It’s the right to ride a bike on the road. It’s the right to ride on the busy bypass. It’s the right to ride around the big gyratory. It’s the right to ride amongst traffic speeding at 80mph. That might be a right that you don’t exercise yourself — nor do the vast majority of the public who don’t touch a bike from one year to the next — and I don’t blame you one bit. But it is a fiercely-defended right, and so it should be.

I do actually believe in the Right to Ride on the road — there’s nowhere else to ride in the UK, after all. But many of the Right to Ride faithful, John Franklin included, are also a force against everyone else’s actual right to ride confidently and safely in the real world. By opposing proper Dutch-style infrastructure, they are saying we must not make cycling suitable for everyone, as that may theoretically erode my right to the dual carriageway!

By blocking the building of bike paths, these people therefore prevent the majority of people from feeling safe enough to ever use a bicycle. Because this tiny minority of the population fear it will impact on their right to cycle on the road, they oppose something which would be beneficial to the other 99% of society. This is such an incredibly selfish act, and anyone who has campaigned to block the building Dutch-style cycle paths should hang their heads in shame.

Pubcraft, AKA Thugular Drinking

How about an analogy to lighten the mood?

We all have a right to enter that horrible pub on the rough estate — you know the one, full of aggressive, drunk men who stare threateningly at you as you enter. For some reason my right to enter pubs like that is not one I use often, if ever, and I can’t imagine that many other people do either. It’s just easier not to bother, I’ll go somewhere else instead.

I’m sure that maybe 3% of the nicer local characters do go into this pub, however. Maybe on match days it increases to 10% — safety in numbers, right? And perhaps there’s a book called Pubcraft which describes the best way to deal with drunken thugs, and the best way to avoid getting punched in the nightly fight.

And the worst thing is, the people who use this pub are actively blocking the building of a swimming pool nearby! Though the pool will be used by and benefit the whole community, it will mean the pub-goers can’t walk across the corner of the waste ground to get home any more! They might have to walk around the newly-built swimming pool, though they haven’t seen the designs yet so they’re not entirely sure, but this pool must be stopped at all costs! Even if we have to lie about the safety of swimming pools to turn people against it…

The Right to Reality

These rights are now, in 2012, largely theoretical. They’ve gone. The pub is, in reality, a thug’s pub, and the UK’s roads – as far as the vast majority of the population are concerned – belong to the cars and taxis and lorries and vans and motorbikes, and no amount of point-scoring or Lycra or helmet-cams are going to change that. The 3% modal share for cycling is pathetic. The war on the motorist is over, and the internal combustion engine won. I’m not happy about it, but that’s where the UK stands right now.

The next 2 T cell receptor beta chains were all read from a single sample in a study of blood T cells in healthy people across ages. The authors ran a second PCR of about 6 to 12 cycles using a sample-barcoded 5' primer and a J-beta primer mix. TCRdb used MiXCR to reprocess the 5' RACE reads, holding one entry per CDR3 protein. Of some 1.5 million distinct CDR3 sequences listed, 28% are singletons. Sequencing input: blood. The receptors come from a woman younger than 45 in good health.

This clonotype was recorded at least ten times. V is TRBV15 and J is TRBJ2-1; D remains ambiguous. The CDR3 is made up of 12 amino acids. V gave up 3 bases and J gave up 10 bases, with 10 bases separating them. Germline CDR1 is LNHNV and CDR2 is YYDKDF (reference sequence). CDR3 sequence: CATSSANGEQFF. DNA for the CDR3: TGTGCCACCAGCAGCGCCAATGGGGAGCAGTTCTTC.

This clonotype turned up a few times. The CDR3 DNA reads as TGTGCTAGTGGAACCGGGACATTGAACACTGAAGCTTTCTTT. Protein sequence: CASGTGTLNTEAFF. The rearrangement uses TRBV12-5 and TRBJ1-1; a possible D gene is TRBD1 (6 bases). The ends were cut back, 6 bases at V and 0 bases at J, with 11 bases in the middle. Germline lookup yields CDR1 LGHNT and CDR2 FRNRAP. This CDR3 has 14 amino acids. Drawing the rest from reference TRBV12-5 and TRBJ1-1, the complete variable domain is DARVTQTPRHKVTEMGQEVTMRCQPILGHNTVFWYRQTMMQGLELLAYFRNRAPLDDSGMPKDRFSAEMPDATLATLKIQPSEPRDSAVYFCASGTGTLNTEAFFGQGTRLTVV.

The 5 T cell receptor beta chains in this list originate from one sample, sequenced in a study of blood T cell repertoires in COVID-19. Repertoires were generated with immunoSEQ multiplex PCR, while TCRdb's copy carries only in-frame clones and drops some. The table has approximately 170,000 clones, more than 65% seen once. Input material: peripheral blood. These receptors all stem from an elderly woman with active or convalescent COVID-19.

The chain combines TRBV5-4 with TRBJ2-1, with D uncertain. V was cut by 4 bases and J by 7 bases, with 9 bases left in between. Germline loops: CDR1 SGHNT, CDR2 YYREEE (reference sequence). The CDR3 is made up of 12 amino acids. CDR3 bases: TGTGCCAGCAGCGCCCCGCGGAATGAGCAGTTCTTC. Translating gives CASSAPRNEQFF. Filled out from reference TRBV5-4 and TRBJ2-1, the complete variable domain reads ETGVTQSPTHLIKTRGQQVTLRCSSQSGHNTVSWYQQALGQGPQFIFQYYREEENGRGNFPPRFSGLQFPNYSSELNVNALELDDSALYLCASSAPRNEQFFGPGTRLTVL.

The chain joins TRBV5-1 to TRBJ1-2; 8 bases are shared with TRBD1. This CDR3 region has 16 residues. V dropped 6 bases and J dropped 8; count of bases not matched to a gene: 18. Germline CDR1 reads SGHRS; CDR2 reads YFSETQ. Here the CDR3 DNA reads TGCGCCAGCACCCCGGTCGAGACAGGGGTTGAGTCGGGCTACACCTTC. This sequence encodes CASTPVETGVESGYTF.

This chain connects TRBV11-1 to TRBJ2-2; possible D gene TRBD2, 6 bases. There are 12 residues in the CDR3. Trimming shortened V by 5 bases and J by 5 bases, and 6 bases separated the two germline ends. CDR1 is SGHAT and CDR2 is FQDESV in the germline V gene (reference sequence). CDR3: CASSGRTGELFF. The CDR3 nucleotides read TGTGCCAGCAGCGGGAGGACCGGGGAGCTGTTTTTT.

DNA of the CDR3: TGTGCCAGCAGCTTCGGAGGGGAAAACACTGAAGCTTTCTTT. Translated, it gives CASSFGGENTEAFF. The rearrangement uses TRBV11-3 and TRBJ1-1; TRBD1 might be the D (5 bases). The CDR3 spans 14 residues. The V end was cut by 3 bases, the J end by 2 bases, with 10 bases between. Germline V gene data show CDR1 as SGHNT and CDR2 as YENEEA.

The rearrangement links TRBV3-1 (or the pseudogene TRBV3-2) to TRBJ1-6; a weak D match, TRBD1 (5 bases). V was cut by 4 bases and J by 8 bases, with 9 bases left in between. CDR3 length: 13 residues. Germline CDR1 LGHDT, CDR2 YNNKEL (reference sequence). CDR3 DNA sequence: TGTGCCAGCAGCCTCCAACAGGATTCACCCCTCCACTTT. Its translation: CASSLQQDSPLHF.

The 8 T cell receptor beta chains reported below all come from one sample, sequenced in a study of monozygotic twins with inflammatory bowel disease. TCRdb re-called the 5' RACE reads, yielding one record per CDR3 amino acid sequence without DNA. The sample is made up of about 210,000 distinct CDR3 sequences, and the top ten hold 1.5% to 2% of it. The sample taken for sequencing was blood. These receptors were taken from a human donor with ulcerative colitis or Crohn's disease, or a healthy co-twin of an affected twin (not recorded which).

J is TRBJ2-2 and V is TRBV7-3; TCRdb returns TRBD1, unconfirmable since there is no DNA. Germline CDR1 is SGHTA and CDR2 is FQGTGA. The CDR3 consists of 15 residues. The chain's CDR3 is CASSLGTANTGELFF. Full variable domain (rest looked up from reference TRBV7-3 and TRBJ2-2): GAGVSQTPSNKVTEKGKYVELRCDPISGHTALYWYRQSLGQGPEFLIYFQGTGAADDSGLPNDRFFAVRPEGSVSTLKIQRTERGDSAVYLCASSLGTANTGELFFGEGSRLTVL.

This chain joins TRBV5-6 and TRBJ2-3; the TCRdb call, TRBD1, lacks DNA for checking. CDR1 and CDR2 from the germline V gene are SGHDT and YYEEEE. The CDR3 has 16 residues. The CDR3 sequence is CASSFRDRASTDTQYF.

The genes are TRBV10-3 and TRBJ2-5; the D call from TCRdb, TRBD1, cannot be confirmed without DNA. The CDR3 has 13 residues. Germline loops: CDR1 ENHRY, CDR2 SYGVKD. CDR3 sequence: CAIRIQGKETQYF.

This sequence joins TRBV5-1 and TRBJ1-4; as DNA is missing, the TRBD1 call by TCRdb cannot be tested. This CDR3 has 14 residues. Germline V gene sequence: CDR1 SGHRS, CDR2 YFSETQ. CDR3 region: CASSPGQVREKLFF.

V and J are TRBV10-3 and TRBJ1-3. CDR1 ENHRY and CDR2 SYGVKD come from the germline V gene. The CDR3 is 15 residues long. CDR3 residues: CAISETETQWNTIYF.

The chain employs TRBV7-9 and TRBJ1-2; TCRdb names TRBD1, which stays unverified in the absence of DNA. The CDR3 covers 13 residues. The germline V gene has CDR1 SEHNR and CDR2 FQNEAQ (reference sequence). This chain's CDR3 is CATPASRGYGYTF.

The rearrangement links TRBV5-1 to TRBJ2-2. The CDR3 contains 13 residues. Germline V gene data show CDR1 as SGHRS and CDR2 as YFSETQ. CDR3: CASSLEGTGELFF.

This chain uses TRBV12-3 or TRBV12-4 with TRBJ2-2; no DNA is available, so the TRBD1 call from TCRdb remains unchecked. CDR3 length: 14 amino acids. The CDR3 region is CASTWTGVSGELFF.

Yes, those who wish to use it do have the right to ride a bike on the road. The CTC and others do great work in supporting that right when it is threatened. Let me emphasise once more that I agree with the Right to Ride. But it shouldn’t be at odds with safe and convenient Dutch-style cycling provision.

Back to John

So, apart from being the poster child for VC and the anti-infrastructure branch of the Right to Ride, the government turns to him for advice. I can hardly believe it’s true, but it is.

Having read this report (PDF) I think I know why UK highway authorities turn to him for advice: it’s because he’s cheap. Well, not the man himself — I don’t know how much he charges for reports like this — but, to my mind, his recommendations are so small and don’t really challenge the dominance of motor vehicles that they must be cheap to implement. It enables councils to say they’re supporting cycling but without actually doing much to change the roads.

Franklin is clearly against having separate cycle ways — the kind that have proven to be so successful in the Netherlands — stating…

“The potential for increasing cycling through separate cycle facilities … is very limited and experience has shown that these can sometimes be counter-productive in terms of cycle use, safety and encouraging attitudes helpful to more cycling. Instead, there is a need to recognise that most cycling takes places on roads with other traffic, that this will remain the case in the future and that those aspects of road design and traffic management that deter cycling need to be re-examined and policies reconsidered.”